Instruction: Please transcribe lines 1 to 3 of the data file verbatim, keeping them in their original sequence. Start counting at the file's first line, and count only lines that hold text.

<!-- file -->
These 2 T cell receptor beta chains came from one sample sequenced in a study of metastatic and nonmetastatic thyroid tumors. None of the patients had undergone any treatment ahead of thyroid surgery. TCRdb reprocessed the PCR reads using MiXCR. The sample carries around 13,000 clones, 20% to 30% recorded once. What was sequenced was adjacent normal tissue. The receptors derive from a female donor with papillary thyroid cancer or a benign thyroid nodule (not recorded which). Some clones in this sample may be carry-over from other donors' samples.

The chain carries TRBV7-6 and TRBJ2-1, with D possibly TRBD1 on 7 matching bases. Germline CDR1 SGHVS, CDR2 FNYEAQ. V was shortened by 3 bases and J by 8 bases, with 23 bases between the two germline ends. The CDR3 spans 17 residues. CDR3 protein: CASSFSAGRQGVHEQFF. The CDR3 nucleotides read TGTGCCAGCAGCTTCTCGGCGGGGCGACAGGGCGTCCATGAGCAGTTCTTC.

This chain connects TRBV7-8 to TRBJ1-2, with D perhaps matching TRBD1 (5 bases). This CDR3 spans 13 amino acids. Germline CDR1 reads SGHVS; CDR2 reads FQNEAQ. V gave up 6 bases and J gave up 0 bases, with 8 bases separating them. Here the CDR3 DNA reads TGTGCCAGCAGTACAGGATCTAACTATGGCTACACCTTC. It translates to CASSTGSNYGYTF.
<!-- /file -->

These 2 T cell receptor beta chains came from one sample sequenced in a study of metastatic and nonmetastatic thyroid tumors. None of the patients had undergone any treatment ahead of thyroid surgery. TCRdb reprocessed the PCR reads using MiXCR. The sample carries around 13,000 clones, 20% to 30% recorded once. What was sequenced was adjacent normal tissue. The receptors derive from a female donor with papillary thyroid cancer or a benign thyroid nodule (not recorded which). Some clones in this sample may be carry-over from other donors' samples.

The chain carries TRBV7-6 and TRBJ2-1, with D possibly TRBD1 on 7 matching bases. Germline CDR1 SGHVS, CDR2 FNYEAQ. V was shortened by 3 bases and J by 8 bases, with 23 bases between the two germline ends. The CDR3 spans 17 residues. CDR3 protein: CASSFSAGRQGVHEQFF. The CDR3 nucleotides read TGTGCCAGCAGCTTCTCGGCGGGGCGACAGGGCGTCCATGAGCAGTTCTTC.

This chain connects TRBV7-8 to TRBJ1-2, with D perhaps matching TRBD1 (5 bases). This CDR3 spans 13 amino acids. Germline CDR1 reads SGHVS; CDR2 reads FQNEAQ. V gave up 6 bases and J gave up 0 bases, with 8 bases separating them. Here the CDR3 DNA reads TGTGCCAGCAGTACAGGATCTAACTATGGCTACACCTTC. It translates to CASSTGSNYGYTF.